Today, we gonna start a series of practical tutorials focused on discovering how to use our Affinity brush packs,
And not only Affinity, but Procreate too. This first tutorial will give you an overview of the brand-new brushes from the Texturizer Pro pack (Texturizer E). This way, you’ll know how to get the most out of each brush.
About New Texturizer ‘Combi Brushes’:
We introduced Combi Brushes, back in 2018, with the release of our Concept Master Vol.1 Nature pack for Affinity and later on, Nature Master for Procreate. Simply put, Combi Brushes are two or more brushes from a set that were designed to work together.
In these videos about painting fire, we showed a little bit about what these Combi Brushes can do:
For the second major update of Texturizer Pro, we released some useful combos that will easily recreate fur and different skin types, such as human and reptile.
1. Synthetic Fur
We’ve been developing a series of fur brushes lately and we wanted to include some of them with Texturizer Pro 2, so you can have a taste of what we’ve been up to lately. Does this mean that we’ll be releasing a hair/fur pack soon? Well, maybe…
For now, let’s have a glance at of some of the fur brushes included within Group E of Texturizer Pro. This set has a total of five synthetic fur brushes, being two of them, combi ones: FT Faux Fur – Base and FT Faux Fur – Highlights.
On the image above, we’re using FT Faux Fur – Base, to create a fur ball, using circular strokes (Fig.1). With this brush you can paint both the base color and, also add shadows. For a more tridimensional effect, you can use FT Faux Fur – Highlights to emphasize details, lights and highlights on your subject (Fig.2).
We recommend using no more than four colors to paint with these brushes. You’ll get cleaner results this way. One base color, one shadow color, one or two for highlights and specular highlights (Fig.3).
If the borders of your fur ball, creature or whatever you’re painting with these brushes look too fuzzy, you can use any of the other fur brushes to fine-tune edges. In this case, we’ve added a mask to our fur ball (Fig.1) and with the help of another fur brush, like FT Faux Fur – Profiler (Fig.2), we’ve reshaped it to make it look more realistic.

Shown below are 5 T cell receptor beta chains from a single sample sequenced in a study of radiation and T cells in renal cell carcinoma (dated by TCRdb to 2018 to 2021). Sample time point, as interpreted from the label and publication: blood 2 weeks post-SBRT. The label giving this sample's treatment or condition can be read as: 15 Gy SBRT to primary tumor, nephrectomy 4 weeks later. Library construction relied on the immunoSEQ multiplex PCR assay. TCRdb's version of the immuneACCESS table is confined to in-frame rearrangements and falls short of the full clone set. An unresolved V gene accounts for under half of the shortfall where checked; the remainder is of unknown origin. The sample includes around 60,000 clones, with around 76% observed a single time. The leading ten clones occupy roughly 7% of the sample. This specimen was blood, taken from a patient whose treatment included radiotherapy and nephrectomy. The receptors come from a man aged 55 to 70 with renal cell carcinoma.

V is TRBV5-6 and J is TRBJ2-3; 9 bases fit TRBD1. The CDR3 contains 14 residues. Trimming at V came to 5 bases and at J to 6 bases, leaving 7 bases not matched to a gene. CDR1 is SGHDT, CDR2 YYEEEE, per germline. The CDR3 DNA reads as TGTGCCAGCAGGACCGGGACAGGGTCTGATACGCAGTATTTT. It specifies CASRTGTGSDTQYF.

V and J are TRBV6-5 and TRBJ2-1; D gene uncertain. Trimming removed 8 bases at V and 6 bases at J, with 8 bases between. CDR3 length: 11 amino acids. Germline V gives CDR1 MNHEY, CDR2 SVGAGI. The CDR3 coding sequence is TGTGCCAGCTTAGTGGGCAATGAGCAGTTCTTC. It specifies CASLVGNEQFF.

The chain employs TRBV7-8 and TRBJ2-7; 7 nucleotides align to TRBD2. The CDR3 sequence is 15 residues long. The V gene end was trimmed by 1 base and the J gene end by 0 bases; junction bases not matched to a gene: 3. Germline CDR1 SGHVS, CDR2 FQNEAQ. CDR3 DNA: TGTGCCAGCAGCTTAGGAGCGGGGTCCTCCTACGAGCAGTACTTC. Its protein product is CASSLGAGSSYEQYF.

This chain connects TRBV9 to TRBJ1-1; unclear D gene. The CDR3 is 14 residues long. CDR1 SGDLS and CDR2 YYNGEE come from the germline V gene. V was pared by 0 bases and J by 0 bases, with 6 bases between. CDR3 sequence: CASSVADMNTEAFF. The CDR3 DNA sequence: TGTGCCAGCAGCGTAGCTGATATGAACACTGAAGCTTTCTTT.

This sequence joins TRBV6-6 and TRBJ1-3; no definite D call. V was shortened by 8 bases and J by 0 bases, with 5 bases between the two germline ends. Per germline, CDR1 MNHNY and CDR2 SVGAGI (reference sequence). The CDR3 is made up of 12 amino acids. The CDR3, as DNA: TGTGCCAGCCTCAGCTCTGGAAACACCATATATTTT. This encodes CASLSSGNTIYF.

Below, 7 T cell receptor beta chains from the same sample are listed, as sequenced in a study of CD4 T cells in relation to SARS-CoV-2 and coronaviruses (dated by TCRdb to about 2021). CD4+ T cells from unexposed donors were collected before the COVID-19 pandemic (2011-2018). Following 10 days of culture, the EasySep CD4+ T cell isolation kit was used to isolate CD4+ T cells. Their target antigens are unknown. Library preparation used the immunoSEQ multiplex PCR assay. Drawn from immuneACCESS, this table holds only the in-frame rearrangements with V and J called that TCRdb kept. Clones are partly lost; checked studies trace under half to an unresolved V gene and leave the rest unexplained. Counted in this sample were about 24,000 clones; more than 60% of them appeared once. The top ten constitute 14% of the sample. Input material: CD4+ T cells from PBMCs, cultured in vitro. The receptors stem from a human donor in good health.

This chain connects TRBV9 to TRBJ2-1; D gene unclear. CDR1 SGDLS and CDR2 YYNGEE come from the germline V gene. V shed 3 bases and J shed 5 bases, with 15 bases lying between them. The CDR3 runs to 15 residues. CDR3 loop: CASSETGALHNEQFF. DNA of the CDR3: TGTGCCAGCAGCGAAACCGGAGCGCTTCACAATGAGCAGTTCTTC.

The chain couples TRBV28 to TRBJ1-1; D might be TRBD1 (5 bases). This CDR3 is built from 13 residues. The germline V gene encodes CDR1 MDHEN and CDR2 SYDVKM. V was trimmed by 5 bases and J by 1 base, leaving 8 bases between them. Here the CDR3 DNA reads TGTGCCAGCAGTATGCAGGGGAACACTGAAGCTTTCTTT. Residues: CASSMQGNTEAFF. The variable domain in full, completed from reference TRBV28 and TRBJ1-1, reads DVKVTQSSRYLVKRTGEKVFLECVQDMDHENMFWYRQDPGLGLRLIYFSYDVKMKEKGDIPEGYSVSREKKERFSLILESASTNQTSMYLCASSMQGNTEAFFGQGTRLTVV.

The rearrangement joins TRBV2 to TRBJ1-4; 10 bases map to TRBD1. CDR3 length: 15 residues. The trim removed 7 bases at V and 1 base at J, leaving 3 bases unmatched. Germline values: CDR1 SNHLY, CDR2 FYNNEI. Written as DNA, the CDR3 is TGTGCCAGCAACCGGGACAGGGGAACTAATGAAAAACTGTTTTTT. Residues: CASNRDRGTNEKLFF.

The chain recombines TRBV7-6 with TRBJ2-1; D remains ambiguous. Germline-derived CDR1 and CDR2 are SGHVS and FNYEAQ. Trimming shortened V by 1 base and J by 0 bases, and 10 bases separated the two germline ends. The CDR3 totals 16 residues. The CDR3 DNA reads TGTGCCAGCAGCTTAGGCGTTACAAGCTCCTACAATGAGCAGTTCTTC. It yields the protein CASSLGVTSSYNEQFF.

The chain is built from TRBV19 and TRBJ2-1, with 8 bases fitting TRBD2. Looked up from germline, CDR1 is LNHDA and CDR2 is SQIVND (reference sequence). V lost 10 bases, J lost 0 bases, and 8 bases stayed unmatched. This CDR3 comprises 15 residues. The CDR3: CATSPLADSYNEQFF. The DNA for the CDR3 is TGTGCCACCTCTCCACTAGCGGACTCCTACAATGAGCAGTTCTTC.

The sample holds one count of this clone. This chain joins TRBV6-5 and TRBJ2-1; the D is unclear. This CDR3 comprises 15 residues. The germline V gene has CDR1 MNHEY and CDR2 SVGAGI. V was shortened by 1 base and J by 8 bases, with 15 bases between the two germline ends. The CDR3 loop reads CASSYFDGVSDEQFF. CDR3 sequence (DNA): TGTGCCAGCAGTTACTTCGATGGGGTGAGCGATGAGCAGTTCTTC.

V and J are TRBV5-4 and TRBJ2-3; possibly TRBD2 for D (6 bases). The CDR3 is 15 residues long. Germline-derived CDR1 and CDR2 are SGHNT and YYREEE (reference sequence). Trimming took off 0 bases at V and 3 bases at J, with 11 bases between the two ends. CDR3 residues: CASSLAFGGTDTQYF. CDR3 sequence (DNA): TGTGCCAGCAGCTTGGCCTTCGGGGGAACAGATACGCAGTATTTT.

By using a mask instead of painting directly on your subject matter, you’ll have more room to experiment with different shapes. We’ve came up with a little funny monster in no time (Fig.3), using this method and some help from our Monsters Lab Pack.
2. Skin Combi Brushes
Group E also includes a few procedural skin brushes that would work for several purposes, mainly to give you a foundation to paint realistic human skin. These combi brushes are FT Procedural Skin, FT Skin Highlights, and FT Skin Specular. Let’s find out how these work together.
On the image above, we’ve added a regular circle with a base skin tone. Use FT Procedural Skin, with a darker tone, to paint shadows and mid-tones by varying the pressure on your stylus (Fig.1). To add more volume to this shape, we’ll be using FT Skin Highlights, selecting a tone lighter than our base color (Fig. 2). Finally, we’ll be adding some extra spots of light using the brush FT Skin Specular. This brush can also be used to accent bouncing light (Fig.3).
Fleshing up flat vectors
Let’s see a quick practical use of combi skin brushes. We’ll use the lovely lady above (Fig.1) to show how a flat vector drawing can become a hundred times more appealing within minutes.
Following the rules we mentioned before, use FT Procedural Skin to set the basic shading (Fig.2). Then, let’s emphasize our light source with the help of FT Skin Highlights (Fig.3).
Finally, let’s add some extra realism and volume by adding specular highlights using FT Skin Specular (Fig.4).
Depending on your document’s size and resolution, textures might appear too large or too tiny on your subject matter (Fig.5). To adjust the scale of your brush’s texture to your needs, double-click on it and move the Scale slider to the right to decrease its size.
TIP: Before modifying any brush, make sure to duplicate it first to avoid overwriting the original settings.
3. Reptile Skin Brushes
This set of Reptile Skin Combi brushes work almost exactly as the human-like skin brushes we have seen before. These can be used to paint dinosaurs, aliens, monsters, etc.
Use FT Reptile Skin (Shadows) to set the basic shading (Fig.1), and FT Reptile Skin (Highlights) to intensify your light source (Fig.2). Finally, use FT Reptile Skin (Crevices) to enhance both highlights and shadows (Fig.3).
The little illustration above shows that these Reptile Skin brushes can be used in a non-realistic manner too. Although our character has a cartoony look, we can give it more depth and life just by combining this set. Other Texturizer Pro brushes we used here are:
- Hair: FT Faux Fur – Profiler (Group E)
- Collar: Smashed Leaves 2.0 (Group A)
- Shading and details: FT Power Duster 2.0 (Group A)
If you’re interested in this illustration’s full process, we’ll be uploading a video to our Frankentoon TV channel soon.
We hope you’ve enjoyed this quick introduction to our Texturizer Pro pack for Affinity Designer and Affinity Photo. We’ll be expanding this kind of content, not only for this but other Affinity brush packs and Procreate, including design kits, templates, and graphics.